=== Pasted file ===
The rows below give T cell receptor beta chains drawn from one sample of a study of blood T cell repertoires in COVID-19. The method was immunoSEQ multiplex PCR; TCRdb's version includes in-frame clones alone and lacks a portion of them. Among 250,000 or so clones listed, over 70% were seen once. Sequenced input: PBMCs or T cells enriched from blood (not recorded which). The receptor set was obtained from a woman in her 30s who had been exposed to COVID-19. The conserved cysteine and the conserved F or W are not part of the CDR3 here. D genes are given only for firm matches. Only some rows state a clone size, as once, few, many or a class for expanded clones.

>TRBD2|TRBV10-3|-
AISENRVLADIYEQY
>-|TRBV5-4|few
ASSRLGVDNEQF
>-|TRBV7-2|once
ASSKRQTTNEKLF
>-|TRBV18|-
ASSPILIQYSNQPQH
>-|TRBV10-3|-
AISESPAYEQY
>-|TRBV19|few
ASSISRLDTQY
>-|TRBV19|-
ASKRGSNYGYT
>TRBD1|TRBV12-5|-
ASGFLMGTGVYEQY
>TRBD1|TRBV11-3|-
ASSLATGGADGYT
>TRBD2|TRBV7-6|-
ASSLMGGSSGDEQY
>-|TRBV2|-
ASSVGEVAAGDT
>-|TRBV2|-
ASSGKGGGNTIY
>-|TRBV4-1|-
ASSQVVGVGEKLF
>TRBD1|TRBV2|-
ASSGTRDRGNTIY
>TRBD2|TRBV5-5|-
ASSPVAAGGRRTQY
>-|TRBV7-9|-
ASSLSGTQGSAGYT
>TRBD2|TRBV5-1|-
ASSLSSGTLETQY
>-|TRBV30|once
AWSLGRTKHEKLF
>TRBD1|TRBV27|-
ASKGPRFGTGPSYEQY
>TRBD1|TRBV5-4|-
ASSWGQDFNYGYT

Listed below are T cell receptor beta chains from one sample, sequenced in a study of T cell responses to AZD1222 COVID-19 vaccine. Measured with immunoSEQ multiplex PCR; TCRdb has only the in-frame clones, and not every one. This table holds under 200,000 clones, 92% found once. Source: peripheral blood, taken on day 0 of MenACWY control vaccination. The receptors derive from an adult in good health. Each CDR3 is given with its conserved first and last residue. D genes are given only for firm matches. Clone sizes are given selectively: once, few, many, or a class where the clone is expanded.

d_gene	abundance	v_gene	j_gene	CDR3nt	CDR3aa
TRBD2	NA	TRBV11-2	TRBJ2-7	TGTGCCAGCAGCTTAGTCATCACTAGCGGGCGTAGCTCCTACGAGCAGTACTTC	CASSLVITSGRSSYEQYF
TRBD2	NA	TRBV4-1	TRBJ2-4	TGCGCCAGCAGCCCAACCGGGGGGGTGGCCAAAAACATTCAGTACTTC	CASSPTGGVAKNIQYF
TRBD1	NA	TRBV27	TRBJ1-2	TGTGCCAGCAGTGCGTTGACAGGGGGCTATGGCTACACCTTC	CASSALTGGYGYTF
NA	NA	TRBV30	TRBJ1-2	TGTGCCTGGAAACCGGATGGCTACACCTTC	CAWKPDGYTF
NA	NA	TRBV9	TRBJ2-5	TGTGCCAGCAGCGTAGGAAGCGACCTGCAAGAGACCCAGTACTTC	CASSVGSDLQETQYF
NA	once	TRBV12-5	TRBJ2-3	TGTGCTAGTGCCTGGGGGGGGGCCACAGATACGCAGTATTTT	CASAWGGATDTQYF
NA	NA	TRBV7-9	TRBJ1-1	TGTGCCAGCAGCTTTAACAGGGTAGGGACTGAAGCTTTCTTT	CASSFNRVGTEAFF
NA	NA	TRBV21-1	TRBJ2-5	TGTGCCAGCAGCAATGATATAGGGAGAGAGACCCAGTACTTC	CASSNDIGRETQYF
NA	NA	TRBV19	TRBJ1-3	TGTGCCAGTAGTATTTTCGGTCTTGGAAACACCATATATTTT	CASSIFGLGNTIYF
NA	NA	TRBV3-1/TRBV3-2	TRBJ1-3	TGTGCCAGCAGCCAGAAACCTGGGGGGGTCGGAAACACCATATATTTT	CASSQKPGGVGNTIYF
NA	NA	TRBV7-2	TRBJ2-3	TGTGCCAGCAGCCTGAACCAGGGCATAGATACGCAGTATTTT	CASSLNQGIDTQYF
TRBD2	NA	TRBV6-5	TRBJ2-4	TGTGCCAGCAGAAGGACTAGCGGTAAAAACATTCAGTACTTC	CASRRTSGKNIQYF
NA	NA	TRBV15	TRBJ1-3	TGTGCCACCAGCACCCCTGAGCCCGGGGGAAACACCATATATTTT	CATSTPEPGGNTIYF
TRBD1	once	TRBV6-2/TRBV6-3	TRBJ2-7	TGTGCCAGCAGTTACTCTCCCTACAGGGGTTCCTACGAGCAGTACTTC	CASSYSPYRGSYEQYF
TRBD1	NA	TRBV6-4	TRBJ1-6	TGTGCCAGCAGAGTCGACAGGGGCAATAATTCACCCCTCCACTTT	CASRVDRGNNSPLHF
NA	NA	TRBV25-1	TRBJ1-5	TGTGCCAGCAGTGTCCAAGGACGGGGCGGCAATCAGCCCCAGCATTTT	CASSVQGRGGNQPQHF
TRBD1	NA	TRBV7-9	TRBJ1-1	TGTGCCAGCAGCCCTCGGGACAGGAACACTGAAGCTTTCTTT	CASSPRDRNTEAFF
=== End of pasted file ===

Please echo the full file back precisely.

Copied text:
The rows below give T cell receptor beta chains drawn from one sample of a study of blood T cell repertoires in COVID-19. The method was immunoSEQ multiplex PCR; TCRdb's version includes in-frame clones alone and lacks a portion of them. Among 250,000 or so clones listed, over 70% were seen once. Sequenced input: PBMCs or T cells enriched from blood (not recorded which). The receptor set was obtained from a woman in her 30s who had been exposed to COVID-19. The conserved cysteine and the conserved F or W are not part of the CDR3 here. D genes are given only for firm matches. Only some rows state a clone size, as once, few, many or a class for expanded clones.

>TRBD2|TRBV10-3|-
AISENRVLADIYEQY
>-|TRBV5-4|few
ASSRLGVDNEQF
>-|TRBV7-2|once
ASSKRQTTNEKLF
>-|TRBV18|-
ASSPILIQYSNQPQH
>-|TRBV10-3|-
AISESPAYEQY
>-|TRBV19|few
ASSISRLDTQY
>-|TRBV19|-
ASKRGSNYGYT
>TRBD1|TRBV12-5|-
ASGFLMGTGVYEQY
>TRBD1|TRBV11-3|-
ASSLATGGADGYT
>TRBD2|TRBV7-6|-
ASSLMGGSSGDEQY
>-|TRBV2|-
ASSVGEVAAGDT
>-|TRBV2|-
ASSGKGGGNTIY
>-|TRBV4-1|-
ASSQVVGVGEKLF
>TRBD1|TRBV2|-
ASSGTRDRGNTIY
>TRBD2|TRBV5-5|-
ASSPVAAGGRRTQY
>-|TRBV7-9|-
ASSLSGTQGSAGYT
>TRBD2|TRBV5-1|-
ASSLSSGTLETQY
>-|TRBV30|once
AWSLGRTKHEKLF
>TRBD1|TRBV27|-
ASKGPRFGTGPSYEQY
>TRBD1|TRBV5-4|-
ASSWGQDFNYGYT

Listed below are T cell receptor beta chains from one sample, sequenced in a study of T cell responses to AZD1222 COVID-19 vaccine. Measured with immunoSEQ multiplex PCR; TCRdb has only the in-frame clones, and not every one. This table holds under 200,000 clones, 92% found once. Source: peripheral blood, taken on day 0 of MenACWY control vaccination. The receptors derive from an adult in good health. Each CDR3 is given with its conserved first and last residue. D genes are given only for firm matches. Clone sizes are given selectively: once, few, many, or a class where the clone is expanded.

d_gene	abundance	v_gene	j_gene	CDR3nt	CDR3aa
TRBD2	NA	TRBV11-2	TRBJ2-7	TGTGCCAGCAGCTTAGTCATCACTAGCGGGCGTAGCTCCTACGAGCAGTACTTC	CASSLVITSGRSSYEQYF
TRBD2	NA	TRBV4-1	TRBJ2-4	TGCGCCAGCAGCCCAACCGGGGGGGTGGCCAAAAACATTCAGTACTTC	CASSPTGGVAKNIQYF
TRBD1	NA	TRBV27	TRBJ1-2	TGTGCCAGCAGTGCGTTGACAGGGGGCTATGGCTACACCTTC	CASSALTGGYGYTF
NA	NA	TRBV30	TRBJ1-2	TGTGCCTGGAAACCGGATGGCTACACCTTC	CAWKPDGYTF
NA	NA	TRBV9	TRBJ2-5	TGTGCCAGCAGCGTAGGAAGCGACCTGCAAGAGACCCAGTACTTC	CASSVGSDLQETQYF
NA	once	TRBV12-5	TRBJ2-3	TGTGCTAGTGCCTGGGGGGGGGCCACAGATACGCAGTATTTT	CASAWGGATDTQYF
NA	NA	TRBV7-9	TRBJ1-1	TGTGCCAGCAGCTTTAACAGGGTAGGGACTGAAGCTTTCTTT	CASSFNRVGTEAFF
NA	NA	TRBV21-1	TRBJ2-5	TGTGCCAGCAGCAATGATATAGGGAGAGAGACCCAGTACTTC	CASSNDIGRETQYF
NA	NA	TRBV19	TRBJ1-3	TGTGCCAGTAGTATTTTCGGTCTTGGAAACACCATATATTTT	CASSIFGLGNTIYF
NA	NA	TRBV3-1/TRBV3-2	TRBJ1-3	TGTGCCAGCAGCCAGAAACCTGGGGGGGTCGGAAACACCATATATTTT	CASSQKPGGVGNTIYF
NA	NA	TRBV7-2	TRBJ2-3	TGTGCCAGCAGCCTGAACCAGGGCATAGATACGCAGTATTTT	CASSLNQGIDTQYF
TRBD2	NA	TRBV6-5	TRBJ2-4	TGTGCCAGCAGAAGGACTAGCGGTAAAAACATTCAGTACTTC	CASRRTSGKNIQYF
NA	NA	TRBV15	TRBJ1-3	TGTGCCACCAGCACCCCTGAGCCCGGGGGAAACACCATATATTTT	CATSTPEPGGNTIYF
TRBD1	once	TRBV6-2/TRBV6-3	TRBJ2-7	TGTGCCAGCAGTTACTCTCCCTACAGGGGTTCCTACGAGCAGTACTTC	CASSYSPYRGSYEQYF
TRBD1	NA	TRBV6-4	TRBJ1-6	TGTGCCAGCAGAGTCGACAGGGGCAATAATTCACCCCTCCACTTT	CASRVDRGNNSPLHF
NA	NA	TRBV25-1	TRBJ1-5	TGTGCCAGCAGTGTCCAAGGACGGGGCGGCAATCAGCCCCAGCATTTT	CASSVQGRGGNQPQHF
TRBD1	NA	TRBV7-9	TRBJ1-1	TGTGCCAGCAGCCCTCGGGACAGGAACACTGAAGCTTTCTTT	CASSPRDRNTEAFF